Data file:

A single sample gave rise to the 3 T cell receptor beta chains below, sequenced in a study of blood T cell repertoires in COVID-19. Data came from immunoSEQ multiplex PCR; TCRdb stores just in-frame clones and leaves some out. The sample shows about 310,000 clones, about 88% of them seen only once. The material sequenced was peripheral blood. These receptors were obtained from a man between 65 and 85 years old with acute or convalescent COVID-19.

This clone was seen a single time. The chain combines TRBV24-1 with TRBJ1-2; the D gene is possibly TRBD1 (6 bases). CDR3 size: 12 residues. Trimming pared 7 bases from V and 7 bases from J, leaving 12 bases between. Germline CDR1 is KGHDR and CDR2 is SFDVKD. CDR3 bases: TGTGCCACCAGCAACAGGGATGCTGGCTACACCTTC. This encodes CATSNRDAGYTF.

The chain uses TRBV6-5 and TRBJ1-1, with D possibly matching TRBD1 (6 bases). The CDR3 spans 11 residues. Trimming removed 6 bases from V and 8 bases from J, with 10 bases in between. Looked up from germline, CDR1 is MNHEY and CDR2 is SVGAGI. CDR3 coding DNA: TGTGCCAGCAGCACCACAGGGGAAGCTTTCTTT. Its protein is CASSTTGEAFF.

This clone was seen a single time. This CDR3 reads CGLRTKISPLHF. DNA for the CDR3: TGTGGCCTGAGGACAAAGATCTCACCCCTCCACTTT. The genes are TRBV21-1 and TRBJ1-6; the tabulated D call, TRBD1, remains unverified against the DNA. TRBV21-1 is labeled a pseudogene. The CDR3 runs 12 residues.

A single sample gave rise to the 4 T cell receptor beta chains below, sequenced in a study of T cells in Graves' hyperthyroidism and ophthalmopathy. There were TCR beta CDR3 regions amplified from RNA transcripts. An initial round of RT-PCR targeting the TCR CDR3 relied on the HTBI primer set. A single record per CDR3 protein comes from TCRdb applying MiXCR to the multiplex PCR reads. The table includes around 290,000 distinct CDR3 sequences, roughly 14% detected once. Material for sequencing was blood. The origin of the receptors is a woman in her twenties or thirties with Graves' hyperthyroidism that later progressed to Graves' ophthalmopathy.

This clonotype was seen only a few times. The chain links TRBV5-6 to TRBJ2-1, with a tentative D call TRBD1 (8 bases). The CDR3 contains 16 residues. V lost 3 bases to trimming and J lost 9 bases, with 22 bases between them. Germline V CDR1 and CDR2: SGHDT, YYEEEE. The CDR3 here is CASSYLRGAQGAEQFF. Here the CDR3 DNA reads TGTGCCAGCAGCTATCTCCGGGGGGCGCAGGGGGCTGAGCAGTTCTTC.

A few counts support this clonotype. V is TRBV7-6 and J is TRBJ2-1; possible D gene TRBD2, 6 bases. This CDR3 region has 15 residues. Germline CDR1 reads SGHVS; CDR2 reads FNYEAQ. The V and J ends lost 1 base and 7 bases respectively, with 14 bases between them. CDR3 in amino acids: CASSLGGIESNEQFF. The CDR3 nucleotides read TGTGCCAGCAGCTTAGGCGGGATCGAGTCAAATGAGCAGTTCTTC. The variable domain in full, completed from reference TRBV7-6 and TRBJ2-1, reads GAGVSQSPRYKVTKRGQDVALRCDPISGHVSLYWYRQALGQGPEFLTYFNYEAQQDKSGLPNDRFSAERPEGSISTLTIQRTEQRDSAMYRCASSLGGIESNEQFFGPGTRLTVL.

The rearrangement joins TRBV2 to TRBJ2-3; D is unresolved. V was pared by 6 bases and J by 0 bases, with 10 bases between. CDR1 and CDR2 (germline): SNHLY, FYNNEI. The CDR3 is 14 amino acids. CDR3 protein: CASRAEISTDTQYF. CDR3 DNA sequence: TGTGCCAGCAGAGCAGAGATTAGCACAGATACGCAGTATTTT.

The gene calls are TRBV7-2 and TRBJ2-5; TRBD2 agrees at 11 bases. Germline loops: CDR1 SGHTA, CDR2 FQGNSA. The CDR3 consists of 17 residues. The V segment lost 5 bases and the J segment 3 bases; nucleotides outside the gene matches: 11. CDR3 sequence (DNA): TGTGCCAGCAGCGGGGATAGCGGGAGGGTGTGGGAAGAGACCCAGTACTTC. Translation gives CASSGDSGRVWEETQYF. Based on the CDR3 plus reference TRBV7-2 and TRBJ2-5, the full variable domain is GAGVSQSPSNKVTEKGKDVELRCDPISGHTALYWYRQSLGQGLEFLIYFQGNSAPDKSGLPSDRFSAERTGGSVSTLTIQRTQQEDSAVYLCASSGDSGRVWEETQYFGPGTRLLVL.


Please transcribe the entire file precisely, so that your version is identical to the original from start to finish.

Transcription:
A single sample gave rise to the 3 T cell receptor beta chains below, sequenced in a study of blood T cell repertoires in COVID-19. Data came from immunoSEQ multiplex PCR; TCRdb stores just in-frame clones and leaves some out. The sample shows about 310,000 clones, about 88% of them seen only once. The material sequenced was peripheral blood. These receptors were obtained from a man between 65 and 85 years old with acute or convalescent COVID-19.

This clone was seen a single time. The chain combines TRBV24-1 with TRBJ1-2; the D gene is possibly TRBD1 (6 bases). CDR3 size: 12 residues. Trimming pared 7 bases from V and 7 bases from J, leaving 12 bases between. Germline CDR1 is KGHDR and CDR2 is SFDVKD. CDR3 bases: TGTGCCACCAGCAACAGGGATGCTGGCTACACCTTC. This encodes CATSNRDAGYTF.

The chain uses TRBV6-5 and TRBJ1-1, with D possibly matching TRBD1 (6 bases). The CDR3 spans 11 residues. Trimming removed 6 bases from V and 8 bases from J, with 10 bases in between. Looked up from germline, CDR1 is MNHEY and CDR2 is SVGAGI. CDR3 coding DNA: TGTGCCAGCAGCACCACAGGGGAAGCTTTCTTT. Its protein is CASSTTGEAFF.

This clone was seen a single time. This CDR3 reads CGLRTKISPLHF. DNA for the CDR3: TGTGGCCTGAGGACAAAGATCTCACCCCTCCACTTT. The genes are TRBV21-1 and TRBJ1-6; the tabulated D call, TRBD1, remains unverified against the DNA. TRBV21-1 is labeled a pseudogene. The CDR3 runs 12 residues.

A single sample gave rise to the 4 T cell receptor beta chains below, sequenced in a study of T cells in Graves' hyperthyroidism and ophthalmopathy. There were TCR beta CDR3 regions amplified from RNA transcripts. An initial round of RT-PCR targeting the TCR CDR3 relied on the HTBI primer set. A single record per CDR3 protein comes from TCRdb applying MiXCR to the multiplex PCR reads. The table includes around 290,000 distinct CDR3 sequences, roughly 14% detected once. Material for sequencing was blood. The origin of the receptors is a woman in her twenties or thirties with Graves' hyperthyroidism that later progressed to Graves' ophthalmopathy.

This clonotype was seen only a few times. The chain links TRBV5-6 to TRBJ2-1, with a tentative D call TRBD1 (8 bases). The CDR3 contains 16 residues. V lost 3 bases to trimming and J lost 9 bases, with 22 bases between them. Germline V CDR1 and CDR2: SGHDT, YYEEEE. The CDR3 here is CASSYLRGAQGAEQFF. Here the CDR3 DNA reads TGTGCCAGCAGCTATCTCCGGGGGGCGCAGGGGGCTGAGCAGTTCTTC.

A few counts support this clonotype. V is TRBV7-6 and J is TRBJ2-1; possible D gene TRBD2, 6 bases. This CDR3 region has 15 residues. Germline CDR1 reads SGHVS; CDR2 reads FNYEAQ. The V and J ends lost 1 base and 7 bases respectively, with 14 bases between them. CDR3 in amino acids: CASSLGGIESNEQFF. The CDR3 nucleotides read TGTGCCAGCAGCTTAGGCGGGATCGAGTCAAATGAGCAGTTCTTC. The variable domain in full, completed from reference TRBV7-6 and TRBJ2-1, reads GAGVSQSPRYKVTKRGQDVALRCDPISGHVSLYWYRQALGQGPEFLTYFNYEAQQDKSGLPNDRFSAERPEGSISTLTIQRTEQRDSAMYRCASSLGGIESNEQFFGPGTRLTVL.

The rearrangement joins TRBV2 to TRBJ2-3; D is unresolved. V was pared by 6 bases and J by 0 bases, with 10 bases between. CDR1 and CDR2 (germline): SNHLY, FYNNEI. The CDR3 is 14 amino acids. CDR3 protein: CASRAEISTDTQYF. CDR3 DNA sequence: TGTGCCAGCAGAGCAGAGATTAGCACAGATACGCAGTATTTT.

The gene calls are TRBV7-2 and TRBJ2-5; TRBD2 agrees at 11 bases. Germline loops: CDR1 SGHTA, CDR2 FQGNSA. The CDR3 consists of 17 residues. The V segment lost 5 bases and the J segment 3 bases; nucleotides outside the gene matches: 11. CDR3 sequence (DNA): TGTGCCAGCAGCGGGGATAGCGGGAGGGTGTGGGAAGAGACCCAGTACTTC. Translation gives CASSGDSGRVWEETQYF. Based on the CDR3 plus reference TRBV7-2 and TRBJ2-5, the full variable domain is GAGVSQSPSNKVTEKGKDVELRCDPISGHTALYWYRQSLGQGLEFLIYFQGNSAPDKSGLPSDRFSAERTGGSVSTLTIQRTQQEDSAVYLCASSGDSGRVWEETQYFGPGTRLLVL.